1133 GMT March 20, 2018
coalition has been blocking shipments of humanitarian supplies. The humanitarian has been recently described by the UN as the largest humanitarian crisis in the world. As a result of the blockade, 7 million people have been pushed to the brink of famine.
The UK must exert pressure on Saudi Arabia through the UN Security Council to allow food and medical supplies to reach people in need. Satellite technology is key to increasing the effectiveness of surveillance at minimal cost. Opportunities for arms smuggling need to be shut down and vital international shipping lanes protected from disruption.
3. The UK must decisively push for an independent investigation of violations of International Humanitarian Law (IHL) in Yemen by both sides to the conflict. The Saudi Arabia-led coalition has bombed hospitals and other civilian infrastructure and carried out indiscriminate attacks, killing and injuring civilians so much so that in August 2017, Médecins Sans Frontières (MSF) said it had lost “confidence in the Coalition’s ability to avoid such fatal attacks”.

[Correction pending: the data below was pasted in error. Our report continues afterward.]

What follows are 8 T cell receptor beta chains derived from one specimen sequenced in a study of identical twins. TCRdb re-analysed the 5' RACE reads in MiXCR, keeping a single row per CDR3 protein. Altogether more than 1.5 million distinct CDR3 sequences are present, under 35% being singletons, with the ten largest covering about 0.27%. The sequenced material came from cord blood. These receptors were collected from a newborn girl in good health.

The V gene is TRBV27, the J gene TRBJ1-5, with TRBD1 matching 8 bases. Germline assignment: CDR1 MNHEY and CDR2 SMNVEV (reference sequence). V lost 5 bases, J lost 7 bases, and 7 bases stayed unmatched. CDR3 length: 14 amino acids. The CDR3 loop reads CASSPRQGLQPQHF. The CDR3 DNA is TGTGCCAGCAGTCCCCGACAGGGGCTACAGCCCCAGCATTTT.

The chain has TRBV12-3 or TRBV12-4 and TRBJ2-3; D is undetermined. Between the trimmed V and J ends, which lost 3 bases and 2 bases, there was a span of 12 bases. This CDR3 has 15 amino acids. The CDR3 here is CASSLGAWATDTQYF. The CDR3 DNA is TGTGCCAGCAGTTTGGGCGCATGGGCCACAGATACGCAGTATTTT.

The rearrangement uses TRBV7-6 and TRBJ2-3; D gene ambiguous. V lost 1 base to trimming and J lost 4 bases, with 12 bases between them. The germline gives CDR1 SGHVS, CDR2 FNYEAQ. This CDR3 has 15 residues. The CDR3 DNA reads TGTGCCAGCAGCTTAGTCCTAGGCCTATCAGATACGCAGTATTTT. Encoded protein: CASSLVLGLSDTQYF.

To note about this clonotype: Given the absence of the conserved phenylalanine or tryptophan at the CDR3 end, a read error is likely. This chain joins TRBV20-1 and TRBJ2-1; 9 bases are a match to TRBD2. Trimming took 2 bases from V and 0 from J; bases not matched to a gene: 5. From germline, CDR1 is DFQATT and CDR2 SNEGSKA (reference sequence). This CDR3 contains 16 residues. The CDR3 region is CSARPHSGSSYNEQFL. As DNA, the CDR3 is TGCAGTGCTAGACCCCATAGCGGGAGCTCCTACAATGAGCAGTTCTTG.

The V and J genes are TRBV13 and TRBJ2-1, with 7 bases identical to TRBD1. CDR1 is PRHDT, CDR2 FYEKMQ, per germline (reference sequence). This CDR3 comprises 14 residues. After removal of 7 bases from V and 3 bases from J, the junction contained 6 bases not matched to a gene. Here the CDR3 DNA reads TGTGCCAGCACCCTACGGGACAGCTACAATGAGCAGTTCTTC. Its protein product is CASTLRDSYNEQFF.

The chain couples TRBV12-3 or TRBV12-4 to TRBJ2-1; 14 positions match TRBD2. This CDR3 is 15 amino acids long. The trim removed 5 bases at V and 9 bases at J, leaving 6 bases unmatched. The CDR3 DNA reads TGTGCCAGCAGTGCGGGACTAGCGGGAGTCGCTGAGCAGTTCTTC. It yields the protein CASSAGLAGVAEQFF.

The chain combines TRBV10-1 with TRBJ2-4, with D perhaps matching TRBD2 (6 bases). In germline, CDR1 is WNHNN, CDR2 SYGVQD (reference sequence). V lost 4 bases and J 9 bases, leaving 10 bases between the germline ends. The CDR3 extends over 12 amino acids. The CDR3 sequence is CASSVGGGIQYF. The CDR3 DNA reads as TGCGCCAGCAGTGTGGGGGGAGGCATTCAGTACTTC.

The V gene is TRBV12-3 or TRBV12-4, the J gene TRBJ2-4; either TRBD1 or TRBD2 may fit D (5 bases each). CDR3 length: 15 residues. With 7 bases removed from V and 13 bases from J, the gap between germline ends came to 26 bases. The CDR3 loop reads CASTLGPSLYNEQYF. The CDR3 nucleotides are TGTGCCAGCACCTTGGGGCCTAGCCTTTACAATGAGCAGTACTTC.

Failure to hold parties to the conflict accountable to IHL only allows the current absence of accountability to continue unchallenged, compromising the UK as a peace broker in the negotiations.
These proposals are ambitious but consistent with the UK’s public recognition that there is no military solution in Yemen. Peace is the only way forward and the UK needs to raise the game urgently. Past approaches have simply not worked. The scale of Yemen’s unfolding disaster and economic collapse, with all its humanitarian and security implications, call for immediate action.
Excerpts from a larger article published by Open Democracy on August 9.